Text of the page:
In an interview with a CNBC’s news reporter, Jamie Dimon, the CEO of JP Morgan believes that the Bitcoin frenzy will eventually die out. Due to the fact that bitcoin does not have government involvement, Dimon does not see it lasting. He says,
“It doesn’t have the standing of a government, and honestly, a lot of it — what I’ve read from you guys — a lot of it is being used for illicit purposes. And people who will get upset with it is governments.”
Speaking of illicit purposes, and governments getting upset, Dimon himself isn’t new to the limelight for this regard. In fact, in 2012, it was reported that JP Morgan had bet huge amount of money on financial instruments and covered up the losses when everything went downhill. This scandal known as the London Whale went mainstream with critics blaming Dimon for his failure in maintaining safe practices. London Whale accounted $6.2 billion losses in 2013. This poorly managed and high risk trading cost JP Morgan $920 million in fines. Dimon, however, referred to high risk trading as a “tempest in a teapot” before the scandal was exposed. He later regretted his choice of words, and was somehow able to escape this scandal mostly unscathed. Perhaps he should remember his own money dealings before talking about Bitcoins’.
In addition, a currency that is worth anything can one day be targeted by people who wish to use that currency for improper means. This could be the USD, the Euro, the Yen, or any other type of currency. Of course, Dimon would know a thing or two about this wouldn’t he? Bitcoin is not necessarily the harbor for illegal things; in fact any currency that holds value can be used. From this, it seems Bitcoin is getting the flack because it’s fresh on the market, and some find it difficult to determine what to do with it.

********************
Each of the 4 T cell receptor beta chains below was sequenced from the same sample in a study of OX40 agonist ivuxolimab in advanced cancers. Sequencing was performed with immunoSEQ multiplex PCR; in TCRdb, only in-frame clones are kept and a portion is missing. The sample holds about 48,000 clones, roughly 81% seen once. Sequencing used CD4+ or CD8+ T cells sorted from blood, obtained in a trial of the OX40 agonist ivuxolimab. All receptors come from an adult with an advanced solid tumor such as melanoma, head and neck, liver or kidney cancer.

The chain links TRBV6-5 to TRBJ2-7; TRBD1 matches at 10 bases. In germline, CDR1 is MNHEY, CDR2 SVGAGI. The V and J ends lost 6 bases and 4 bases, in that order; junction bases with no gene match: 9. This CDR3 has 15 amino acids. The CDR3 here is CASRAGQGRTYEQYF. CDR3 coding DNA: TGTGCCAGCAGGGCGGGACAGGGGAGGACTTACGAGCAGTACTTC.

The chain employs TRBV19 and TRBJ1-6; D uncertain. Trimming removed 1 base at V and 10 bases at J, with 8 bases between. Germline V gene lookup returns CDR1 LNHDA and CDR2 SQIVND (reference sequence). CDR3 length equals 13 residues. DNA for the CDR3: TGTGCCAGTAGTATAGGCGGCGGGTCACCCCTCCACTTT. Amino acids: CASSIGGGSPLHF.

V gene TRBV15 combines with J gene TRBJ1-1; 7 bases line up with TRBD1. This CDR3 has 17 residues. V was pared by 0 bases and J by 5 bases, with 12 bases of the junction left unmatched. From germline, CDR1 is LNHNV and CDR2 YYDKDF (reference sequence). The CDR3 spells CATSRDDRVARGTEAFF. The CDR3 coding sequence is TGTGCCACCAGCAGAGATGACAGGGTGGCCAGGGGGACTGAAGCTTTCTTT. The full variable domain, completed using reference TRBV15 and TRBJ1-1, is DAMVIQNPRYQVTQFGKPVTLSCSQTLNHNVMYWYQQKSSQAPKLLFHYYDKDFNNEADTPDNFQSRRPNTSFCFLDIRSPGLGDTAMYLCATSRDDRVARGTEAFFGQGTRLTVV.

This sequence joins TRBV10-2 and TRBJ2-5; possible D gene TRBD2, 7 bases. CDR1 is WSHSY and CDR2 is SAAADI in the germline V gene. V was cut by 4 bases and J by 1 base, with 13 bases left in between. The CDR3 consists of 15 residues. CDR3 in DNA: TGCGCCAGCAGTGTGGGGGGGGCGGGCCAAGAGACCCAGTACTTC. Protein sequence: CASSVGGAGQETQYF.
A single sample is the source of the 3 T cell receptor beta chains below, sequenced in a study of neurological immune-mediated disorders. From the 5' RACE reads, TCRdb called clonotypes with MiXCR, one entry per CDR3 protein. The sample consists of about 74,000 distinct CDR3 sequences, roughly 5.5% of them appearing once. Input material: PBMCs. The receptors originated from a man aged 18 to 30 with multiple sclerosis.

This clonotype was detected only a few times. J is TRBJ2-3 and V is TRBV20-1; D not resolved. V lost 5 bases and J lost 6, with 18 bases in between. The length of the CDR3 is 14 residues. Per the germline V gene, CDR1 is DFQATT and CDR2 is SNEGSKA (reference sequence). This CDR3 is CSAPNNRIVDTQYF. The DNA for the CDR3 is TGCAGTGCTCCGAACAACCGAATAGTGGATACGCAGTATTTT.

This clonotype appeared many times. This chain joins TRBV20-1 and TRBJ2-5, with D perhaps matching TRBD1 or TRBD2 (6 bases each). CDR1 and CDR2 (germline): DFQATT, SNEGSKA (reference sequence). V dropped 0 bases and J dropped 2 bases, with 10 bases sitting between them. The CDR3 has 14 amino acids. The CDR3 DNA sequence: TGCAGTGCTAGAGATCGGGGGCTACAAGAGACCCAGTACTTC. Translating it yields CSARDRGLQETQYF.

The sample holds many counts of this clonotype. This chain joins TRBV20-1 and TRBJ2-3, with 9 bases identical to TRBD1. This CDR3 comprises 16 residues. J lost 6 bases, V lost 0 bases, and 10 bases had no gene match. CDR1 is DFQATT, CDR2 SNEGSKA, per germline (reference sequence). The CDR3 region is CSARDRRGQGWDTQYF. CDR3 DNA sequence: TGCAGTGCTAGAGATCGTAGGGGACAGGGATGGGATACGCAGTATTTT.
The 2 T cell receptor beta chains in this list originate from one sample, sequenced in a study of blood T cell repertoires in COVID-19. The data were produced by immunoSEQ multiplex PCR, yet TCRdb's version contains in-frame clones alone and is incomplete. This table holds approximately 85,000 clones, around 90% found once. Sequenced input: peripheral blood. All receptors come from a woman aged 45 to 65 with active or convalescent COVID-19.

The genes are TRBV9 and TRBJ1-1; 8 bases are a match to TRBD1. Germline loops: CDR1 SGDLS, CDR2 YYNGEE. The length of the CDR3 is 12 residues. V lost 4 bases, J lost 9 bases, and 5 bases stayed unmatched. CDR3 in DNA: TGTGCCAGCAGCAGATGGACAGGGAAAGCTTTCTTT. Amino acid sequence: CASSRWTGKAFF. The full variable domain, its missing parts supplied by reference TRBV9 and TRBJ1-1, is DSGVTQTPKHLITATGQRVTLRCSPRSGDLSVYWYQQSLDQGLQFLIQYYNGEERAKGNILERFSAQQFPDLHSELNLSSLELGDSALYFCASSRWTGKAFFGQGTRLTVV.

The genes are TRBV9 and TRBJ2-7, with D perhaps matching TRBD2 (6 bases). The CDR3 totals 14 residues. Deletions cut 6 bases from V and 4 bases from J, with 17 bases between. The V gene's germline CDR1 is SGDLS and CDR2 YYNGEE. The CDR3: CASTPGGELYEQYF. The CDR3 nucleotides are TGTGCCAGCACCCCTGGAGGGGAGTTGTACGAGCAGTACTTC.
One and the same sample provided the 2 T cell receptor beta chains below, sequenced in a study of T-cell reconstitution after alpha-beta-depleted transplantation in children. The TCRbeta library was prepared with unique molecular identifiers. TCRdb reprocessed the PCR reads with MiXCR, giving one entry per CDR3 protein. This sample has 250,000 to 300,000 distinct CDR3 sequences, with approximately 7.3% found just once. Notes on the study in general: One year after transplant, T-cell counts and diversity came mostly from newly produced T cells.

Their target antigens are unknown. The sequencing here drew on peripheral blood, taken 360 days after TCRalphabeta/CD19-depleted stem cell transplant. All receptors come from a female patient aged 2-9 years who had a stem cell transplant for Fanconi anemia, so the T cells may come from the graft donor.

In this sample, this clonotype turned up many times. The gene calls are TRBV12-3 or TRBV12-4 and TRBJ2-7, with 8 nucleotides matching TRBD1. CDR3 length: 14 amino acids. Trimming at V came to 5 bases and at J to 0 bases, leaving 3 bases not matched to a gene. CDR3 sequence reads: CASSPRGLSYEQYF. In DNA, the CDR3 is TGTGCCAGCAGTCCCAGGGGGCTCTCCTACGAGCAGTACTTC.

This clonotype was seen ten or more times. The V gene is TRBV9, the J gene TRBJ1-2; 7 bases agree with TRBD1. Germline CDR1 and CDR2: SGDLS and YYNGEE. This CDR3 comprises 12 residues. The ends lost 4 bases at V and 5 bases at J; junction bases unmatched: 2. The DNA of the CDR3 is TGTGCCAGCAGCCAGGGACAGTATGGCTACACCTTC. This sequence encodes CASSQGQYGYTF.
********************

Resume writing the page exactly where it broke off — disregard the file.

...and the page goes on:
“Governments put a huge amount of pressure on banks: know who your client is, did you do real reviews of that. Obviously it’s almost impossible to do with something like that.”
I guess Dimon and JP Morgan forgot to do reviews of clients in the London Whale scandal. It did cost them quite a bit of money too. Perhaps he probably doesn’t remember the incident well.
From other people’s perspective, the lack of governmental control is what appeals to them. This is because they do not want a third party in their transactions. In addition, the way Bitcoin is at the moment, with its block chain that allows everyone to see each transaction, it is really hard to fraud or cheat anyone in this crypto currency. Bitcoin is self sufficient, in that it does not need an authority to oversee it. Sure, there are risks involved due to the lack of governmental intervention, but even in regular non-digital transactions there is always a risk.
Dimon also says about bitcoins:
“They will eventually be made as a payment system to follow the same standards as the other payment systems and that will be probably be the end of them,”
It is really hard to determine how this would play out, since at the moment countries around the world are debating on what to do with digital currencies in general. However, the appeal of Bitcoin is its decentralized nature which ensures power to the user. In addition, the Bitcoin protocol cannot be changed from the way it is now. It depends on how governments wish to deal with it, but even if they try to regulate it by taxing, whatever Bitcoin has to offer will remain intact.
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